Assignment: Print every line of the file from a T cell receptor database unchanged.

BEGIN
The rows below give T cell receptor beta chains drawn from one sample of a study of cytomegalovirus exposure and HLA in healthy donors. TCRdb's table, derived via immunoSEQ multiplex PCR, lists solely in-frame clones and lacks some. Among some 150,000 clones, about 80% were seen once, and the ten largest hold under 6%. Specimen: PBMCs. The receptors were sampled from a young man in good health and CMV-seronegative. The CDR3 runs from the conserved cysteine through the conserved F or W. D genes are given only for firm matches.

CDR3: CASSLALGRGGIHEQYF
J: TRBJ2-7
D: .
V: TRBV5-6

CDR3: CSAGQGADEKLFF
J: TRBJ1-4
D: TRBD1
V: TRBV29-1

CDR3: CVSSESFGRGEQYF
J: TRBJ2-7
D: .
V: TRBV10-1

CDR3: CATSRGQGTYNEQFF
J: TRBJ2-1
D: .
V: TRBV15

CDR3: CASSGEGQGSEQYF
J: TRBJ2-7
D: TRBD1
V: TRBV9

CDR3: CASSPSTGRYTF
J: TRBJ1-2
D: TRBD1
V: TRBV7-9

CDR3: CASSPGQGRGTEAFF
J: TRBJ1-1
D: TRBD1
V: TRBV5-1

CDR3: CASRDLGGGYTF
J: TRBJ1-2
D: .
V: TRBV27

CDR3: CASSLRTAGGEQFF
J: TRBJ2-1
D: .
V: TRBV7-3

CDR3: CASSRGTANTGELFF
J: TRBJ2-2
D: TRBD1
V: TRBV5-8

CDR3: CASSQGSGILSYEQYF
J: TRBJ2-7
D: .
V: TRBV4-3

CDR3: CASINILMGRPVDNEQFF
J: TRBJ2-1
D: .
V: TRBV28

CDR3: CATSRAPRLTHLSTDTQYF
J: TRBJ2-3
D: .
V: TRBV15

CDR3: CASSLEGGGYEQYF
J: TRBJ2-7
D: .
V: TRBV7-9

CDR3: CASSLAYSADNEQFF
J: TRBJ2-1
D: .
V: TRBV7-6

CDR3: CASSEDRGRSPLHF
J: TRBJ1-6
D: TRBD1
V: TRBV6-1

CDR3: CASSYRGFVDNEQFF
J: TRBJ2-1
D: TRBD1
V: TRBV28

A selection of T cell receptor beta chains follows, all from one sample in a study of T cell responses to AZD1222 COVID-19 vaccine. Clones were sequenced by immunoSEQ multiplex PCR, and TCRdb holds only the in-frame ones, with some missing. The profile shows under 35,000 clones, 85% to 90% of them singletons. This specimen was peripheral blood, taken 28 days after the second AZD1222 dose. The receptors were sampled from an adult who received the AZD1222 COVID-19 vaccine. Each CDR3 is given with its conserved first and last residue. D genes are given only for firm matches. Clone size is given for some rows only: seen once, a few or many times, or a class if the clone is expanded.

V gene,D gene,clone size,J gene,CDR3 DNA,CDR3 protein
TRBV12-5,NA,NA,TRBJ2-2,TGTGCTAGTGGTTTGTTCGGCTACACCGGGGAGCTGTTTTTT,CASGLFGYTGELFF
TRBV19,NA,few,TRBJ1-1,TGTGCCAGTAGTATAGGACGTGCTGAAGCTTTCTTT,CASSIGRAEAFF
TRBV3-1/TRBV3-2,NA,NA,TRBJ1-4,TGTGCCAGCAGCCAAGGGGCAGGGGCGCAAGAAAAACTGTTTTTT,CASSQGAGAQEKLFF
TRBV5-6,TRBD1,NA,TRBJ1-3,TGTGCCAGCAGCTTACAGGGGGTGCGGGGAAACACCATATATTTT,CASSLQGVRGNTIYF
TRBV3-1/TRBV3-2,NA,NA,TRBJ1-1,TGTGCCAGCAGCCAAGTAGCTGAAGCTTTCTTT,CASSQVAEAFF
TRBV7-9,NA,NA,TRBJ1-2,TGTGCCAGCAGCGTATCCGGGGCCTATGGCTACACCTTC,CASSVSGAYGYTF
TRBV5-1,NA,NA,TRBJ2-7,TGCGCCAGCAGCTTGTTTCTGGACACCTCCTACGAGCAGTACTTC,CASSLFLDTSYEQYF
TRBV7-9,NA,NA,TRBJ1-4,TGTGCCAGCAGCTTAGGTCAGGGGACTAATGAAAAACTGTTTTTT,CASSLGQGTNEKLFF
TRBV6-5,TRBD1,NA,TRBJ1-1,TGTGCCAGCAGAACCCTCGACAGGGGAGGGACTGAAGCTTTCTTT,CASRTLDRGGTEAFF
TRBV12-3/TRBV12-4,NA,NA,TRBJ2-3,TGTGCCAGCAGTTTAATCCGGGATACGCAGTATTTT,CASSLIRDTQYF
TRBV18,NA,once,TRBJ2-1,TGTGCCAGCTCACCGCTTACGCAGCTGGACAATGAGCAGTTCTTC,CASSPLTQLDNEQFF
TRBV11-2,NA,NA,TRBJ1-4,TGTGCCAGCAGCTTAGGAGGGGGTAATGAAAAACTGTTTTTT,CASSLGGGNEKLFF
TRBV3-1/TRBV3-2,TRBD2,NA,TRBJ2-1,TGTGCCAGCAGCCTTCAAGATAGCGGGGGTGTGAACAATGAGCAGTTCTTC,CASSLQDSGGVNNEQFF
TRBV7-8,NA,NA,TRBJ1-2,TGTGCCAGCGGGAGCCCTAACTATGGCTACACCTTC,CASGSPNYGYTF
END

The rows below give T cell receptor beta chains drawn from one sample of a study of cytomegalovirus exposure and HLA in healthy donors. TCRdb's table, derived via immunoSEQ multiplex PCR, lists solely in-frame clones and lacks some. Among some 150,000 clones, about 80% were seen once, and the ten largest hold under 6%. Specimen: PBMCs. The receptors were sampled from a young man in good health and CMV-seronegative. The CDR3 runs from the conserved cysteine through the conserved F or W. D genes are given only for firm matches.

CDR3: CASSLALGRGGIHEQYF
J: TRBJ2-7
D: .
V: TRBV5-6

CDR3: CSAGQGADEKLFF
J: TRBJ1-4
D: TRBD1
V: TRBV29-1

CDR3: CVSSESFGRGEQYF
J: TRBJ2-7
D: .
V: TRBV10-1

CDR3: CATSRGQGTYNEQFF
J: TRBJ2-1
D: .
V: TRBV15

CDR3: CASSGEGQGSEQYF
J: TRBJ2-7
D: TRBD1
V: TRBV9

CDR3: CASSPSTGRYTF
J: TRBJ1-2
D: TRBD1
V: TRBV7-9

CDR3: CASSPGQGRGTEAFF
J: TRBJ1-1
D: TRBD1
V: TRBV5-1

CDR3: CASRDLGGGYTF
J: TRBJ1-2
D: .
V: TRBV27

CDR3: CASSLRTAGGEQFF
J: TRBJ2-1
D: .
V: TRBV7-3

CDR3: CASSRGTANTGELFF
J: TRBJ2-2
D: TRBD1
V: TRBV5-8

CDR3: CASSQGSGILSYEQYF
J: TRBJ2-7
D: .
V: TRBV4-3

CDR3: CASINILMGRPVDNEQFF
J: TRBJ2-1
D: .
V: TRBV28

CDR3: CATSRAPRLTHLSTDTQYF
J: TRBJ2-3
D: .
V: TRBV15

CDR3: CASSLEGGGYEQYF
J: TRBJ2-7
D: .
V: TRBV7-9

CDR3: CASSLAYSADNEQFF
J: TRBJ2-1
D: .
V: TRBV7-6

CDR3: CASSEDRGRSPLHF
J: TRBJ1-6
D: TRBD1
V: TRBV6-1

CDR3: CASSYRGFVDNEQFF
J: TRBJ2-1
D: TRBD1
V: TRBV28

A selection of T cell receptor beta chains follows, all from one sample in a study of T cell responses to AZD1222 COVID-19 vaccine. Clones were sequenced by immunoSEQ multiplex PCR, and TCRdb holds only the in-frame ones, with some missing. The profile shows under 35,000 clones, 85% to 90% of them singletons. This specimen was peripheral blood, taken 28 days after the second AZD1222 dose. The receptors were sampled from an adult who received the AZD1222 COVID-19 vaccine. Each CDR3 is given with its conserved first and last residue. D genes are given only for firm matches. Clone size is given for some rows only: seen once, a few or many times, or a class if the clone is expanded.

V gene,D gene,clone size,J gene,CDR3 DNA,CDR3 protein
TRBV12-5,NA,NA,TRBJ2-2,TGTGCTAGTGGTTTGTTCGGCTACACCGGGGAGCTGTTTTTT,CASGLFGYTGELFF
TRBV19,NA,few,TRBJ1-1,TGTGCCAGTAGTATAGGACGTGCTGAAGCTTTCTTT,CASSIGRAEAFF
TRBV3-1/TRBV3-2,NA,NA,TRBJ1-4,TGTGCCAGCAGCCAAGGGGCAGGGGCGCAAGAAAAACTGTTTTTT,CASSQGAGAQEKLFF
TRBV5-6,TRBD1,NA,TRBJ1-3,TGTGCCAGCAGCTTACAGGGGGTGCGGGGAAACACCATATATTTT,CASSLQGVRGNTIYF
TRBV3-1/TRBV3-2,NA,NA,TRBJ1-1,TGTGCCAGCAGCCAAGTAGCTGAAGCTTTCTTT,CASSQVAEAFF
TRBV7-9,NA,NA,TRBJ1-2,TGTGCCAGCAGCGTATCCGGGGCCTATGGCTACACCTTC,CASSVSGAYGYTF
TRBV5-1,NA,NA,TRBJ2-7,TGCGCCAGCAGCTTGTTTCTGGACACCTCCTACGAGCAGTACTTC,CASSLFLDTSYEQYF
TRBV7-9,NA,NA,TRBJ1-4,TGTGCCAGCAGCTTAGGTCAGGGGACTAATGAAAAACTGTTTTTT,CASSLGQGTNEKLFF
TRBV6-5,TRBD1,NA,TRBJ1-1,TGTGCCAGCAGAACCCTCGACAGGGGAGGGACTGAAGCTTTCTTT,CASRTLDRGGTEAFF
TRBV12-3/TRBV12-4,NA,NA,TRBJ2-3,TGTGCCAGCAGTTTAATCCGGGATACGCAGTATTTT,CASSLIRDTQYF
TRBV18,NA,once,TRBJ2-1,TGTGCCAGCTCACCGCTTACGCAGCTGGACAATGAGCAGTTCTTC,CASSPLTQLDNEQFF
TRBV11-2,NA,NA,TRBJ1-4,TGTGCCAGCAGCTTAGGAGGGGGTAATGAAAAACTGTTTTTT,CASSLGGGNEKLFF
TRBV3-1/TRBV3-2,TRBD2,NA,TRBJ2-1,TGTGCCAGCAGCCTTCAAGATAGCGGGGGTGTGAACAATGAGCAGTTCTTC,CASSLQDSGGVNNEQFF
TRBV7-8,NA,NA,TRBJ1-2,TGTGCCAGCGGGAGCCCTAACTATGGCTACACCTTC,CASGSPNYGYTF